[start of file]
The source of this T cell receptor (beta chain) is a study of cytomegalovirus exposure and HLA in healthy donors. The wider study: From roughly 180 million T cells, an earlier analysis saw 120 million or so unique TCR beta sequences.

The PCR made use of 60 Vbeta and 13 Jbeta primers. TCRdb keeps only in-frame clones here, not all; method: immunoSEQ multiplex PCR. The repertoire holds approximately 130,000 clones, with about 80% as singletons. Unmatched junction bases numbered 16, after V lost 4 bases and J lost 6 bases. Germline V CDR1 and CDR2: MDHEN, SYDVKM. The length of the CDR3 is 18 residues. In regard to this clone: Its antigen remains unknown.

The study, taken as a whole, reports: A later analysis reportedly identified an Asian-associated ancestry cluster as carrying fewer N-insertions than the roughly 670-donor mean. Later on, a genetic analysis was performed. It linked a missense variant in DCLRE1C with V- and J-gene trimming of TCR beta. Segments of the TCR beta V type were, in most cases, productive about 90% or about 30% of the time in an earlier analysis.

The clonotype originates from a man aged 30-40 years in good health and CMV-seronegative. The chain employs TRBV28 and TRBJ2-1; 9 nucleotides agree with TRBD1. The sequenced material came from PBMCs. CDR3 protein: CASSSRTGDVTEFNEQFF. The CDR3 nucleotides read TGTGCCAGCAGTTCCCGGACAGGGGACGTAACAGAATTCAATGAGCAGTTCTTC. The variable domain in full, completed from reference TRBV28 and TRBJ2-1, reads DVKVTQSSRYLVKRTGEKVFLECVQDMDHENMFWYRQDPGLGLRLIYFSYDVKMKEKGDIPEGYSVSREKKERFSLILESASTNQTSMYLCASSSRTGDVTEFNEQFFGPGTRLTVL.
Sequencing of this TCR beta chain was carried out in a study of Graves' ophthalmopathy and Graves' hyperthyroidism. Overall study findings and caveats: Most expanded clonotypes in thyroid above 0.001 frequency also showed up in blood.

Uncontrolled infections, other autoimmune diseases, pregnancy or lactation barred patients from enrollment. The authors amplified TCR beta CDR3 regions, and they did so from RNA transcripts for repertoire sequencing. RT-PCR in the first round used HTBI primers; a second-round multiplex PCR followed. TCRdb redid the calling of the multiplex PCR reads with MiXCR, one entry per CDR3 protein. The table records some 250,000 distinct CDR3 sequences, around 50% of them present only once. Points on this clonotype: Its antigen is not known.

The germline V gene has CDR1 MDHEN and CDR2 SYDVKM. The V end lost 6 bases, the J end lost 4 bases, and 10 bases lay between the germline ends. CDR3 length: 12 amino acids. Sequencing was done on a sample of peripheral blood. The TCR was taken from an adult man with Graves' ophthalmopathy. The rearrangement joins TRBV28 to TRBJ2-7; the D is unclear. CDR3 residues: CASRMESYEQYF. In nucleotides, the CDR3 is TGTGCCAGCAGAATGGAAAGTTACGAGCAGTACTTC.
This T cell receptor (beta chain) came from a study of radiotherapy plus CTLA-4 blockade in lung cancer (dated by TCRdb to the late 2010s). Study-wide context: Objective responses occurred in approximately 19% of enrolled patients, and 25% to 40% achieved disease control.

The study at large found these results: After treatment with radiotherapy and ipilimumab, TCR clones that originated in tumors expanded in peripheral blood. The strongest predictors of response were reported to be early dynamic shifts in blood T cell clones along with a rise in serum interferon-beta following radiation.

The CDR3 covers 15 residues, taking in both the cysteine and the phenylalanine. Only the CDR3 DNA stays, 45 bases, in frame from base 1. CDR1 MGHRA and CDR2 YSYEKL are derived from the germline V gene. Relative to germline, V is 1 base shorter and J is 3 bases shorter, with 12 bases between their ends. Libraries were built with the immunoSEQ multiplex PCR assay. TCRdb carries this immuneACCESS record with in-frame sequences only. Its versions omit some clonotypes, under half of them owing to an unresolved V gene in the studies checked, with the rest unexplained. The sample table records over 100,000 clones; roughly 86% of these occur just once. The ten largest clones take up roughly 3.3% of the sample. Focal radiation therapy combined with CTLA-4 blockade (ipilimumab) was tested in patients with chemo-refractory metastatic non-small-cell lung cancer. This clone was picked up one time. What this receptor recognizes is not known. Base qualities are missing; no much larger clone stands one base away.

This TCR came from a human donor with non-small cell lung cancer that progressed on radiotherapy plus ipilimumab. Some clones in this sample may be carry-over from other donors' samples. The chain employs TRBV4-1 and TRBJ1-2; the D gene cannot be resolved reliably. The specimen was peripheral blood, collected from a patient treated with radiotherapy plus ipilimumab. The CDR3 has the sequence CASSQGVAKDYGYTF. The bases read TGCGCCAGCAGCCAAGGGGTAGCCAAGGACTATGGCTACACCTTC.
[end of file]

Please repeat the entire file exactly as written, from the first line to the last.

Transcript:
The source of this T cell receptor (beta chain) is a study of cytomegalovirus exposure and HLA in healthy donors. The wider study: From roughly 180 million T cells, an earlier analysis saw 120 million or so unique TCR beta sequences.

The PCR made use of 60 Vbeta and 13 Jbeta primers. TCRdb keeps only in-frame clones here, not all; method: immunoSEQ multiplex PCR. The repertoire holds approximately 130,000 clones, with about 80% as singletons. Unmatched junction bases numbered 16, after V lost 4 bases and J lost 6 bases. Germline V CDR1 and CDR2: MDHEN, SYDVKM. The length of the CDR3 is 18 residues. In regard to this clone: Its antigen remains unknown.

The study, taken as a whole, reports: A later analysis reportedly identified an Asian-associated ancestry cluster as carrying fewer N-insertions than the roughly 670-donor mean. Later on, a genetic analysis was performed. It linked a missense variant in DCLRE1C with V- and J-gene trimming of TCR beta. Segments of the TCR beta V type were, in most cases, productive about 90% or about 30% of the time in an earlier analysis.

The clonotype originates from a man aged 30-40 years in good health and CMV-seronegative. The chain employs TRBV28 and TRBJ2-1; 9 nucleotides agree with TRBD1. The sequenced material came from PBMCs. CDR3 protein: CASSSRTGDVTEFNEQFF. The CDR3 nucleotides read TGTGCCAGCAGTTCCCGGACAGGGGACGTAACAGAATTCAATGAGCAGTTCTTC. The variable domain in full, completed from reference TRBV28 and TRBJ2-1, reads DVKVTQSSRYLVKRTGEKVFLECVQDMDHENMFWYRQDPGLGLRLIYFSYDVKMKEKGDIPEGYSVSREKKERFSLILESASTNQTSMYLCASSSRTGDVTEFNEQFFGPGTRLTVL.
Sequencing of this TCR beta chain was carried out in a study of Graves' ophthalmopathy and Graves' hyperthyroidism. Overall study findings and caveats: Most expanded clonotypes in thyroid above 0.001 frequency also showed up in blood.

Uncontrolled infections, other autoimmune diseases, pregnancy or lactation barred patients from enrollment. The authors amplified TCR beta CDR3 regions, and they did so from RNA transcripts for repertoire sequencing. RT-PCR in the first round used HTBI primers; a second-round multiplex PCR followed. TCRdb redid the calling of the multiplex PCR reads with MiXCR, one entry per CDR3 protein. The table records some 250,000 distinct CDR3 sequences, around 50% of them present only once. Points on this clonotype: Its antigen is not known.

The germline V gene has CDR1 MDHEN and CDR2 SYDVKM. The V end lost 6 bases, the J end lost 4 bases, and 10 bases lay between the germline ends. CDR3 length: 12 amino acids. Sequencing was done on a sample of peripheral blood. The TCR was taken from an adult man with Graves' ophthalmopathy. The rearrangement joins TRBV28 to TRBJ2-7; the D is unclear. CDR3 residues: CASRMESYEQYF. In nucleotides, the CDR3 is TGTGCCAGCAGAATGGAAAGTTACGAGCAGTACTTC.
This T cell receptor (beta chain) came from a study of radiotherapy plus CTLA-4 blockade in lung cancer (dated by TCRdb to the late 2010s). Study-wide context: Objective responses occurred in approximately 19% of enrolled patients, and 25% to 40% achieved disease control.

The study at large found these results: After treatment with radiotherapy and ipilimumab, TCR clones that originated in tumors expanded in peripheral blood. The strongest predictors of response were reported to be early dynamic shifts in blood T cell clones along with a rise in serum interferon-beta following radiation.

The CDR3 covers 15 residues, taking in both the cysteine and the phenylalanine. Only the CDR3 DNA stays, 45 bases, in frame from base 1. CDR1 MGHRA and CDR2 YSYEKL are derived from the germline V gene. Relative to germline, V is 1 base shorter and J is 3 bases shorter, with 12 bases between their ends. Libraries were built with the immunoSEQ multiplex PCR assay. TCRdb carries this immuneACCESS record with in-frame sequences only. Its versions omit some clonotypes, under half of them owing to an unresolved V gene in the studies checked, with the rest unexplained. The sample table records over 100,000 clones; roughly 86% of these occur just once. The ten largest clones take up roughly 3.3% of the sample. Focal radiation therapy combined with CTLA-4 blockade (ipilimumab) was tested in patients with chemo-refractory metastatic non-small-cell lung cancer. This clone was picked up one time. What this receptor recognizes is not known. Base qualities are missing; no much larger clone stands one base away.

This TCR came from a human donor with non-small cell lung cancer that progressed on radiotherapy plus ipilimumab. Some clones in this sample may be carry-over from other donors' samples. The chain employs TRBV4-1 and TRBJ1-2; the D gene cannot be resolved reliably. The specimen was peripheral blood, collected from a patient treated with radiotherapy plus ipilimumab. The CDR3 has the sequence CASSQGVAKDYGYTF. The bases read TGCGCCAGCAGCCAAGGGGTAGCCAAGGACTATGGCTACACCTTC.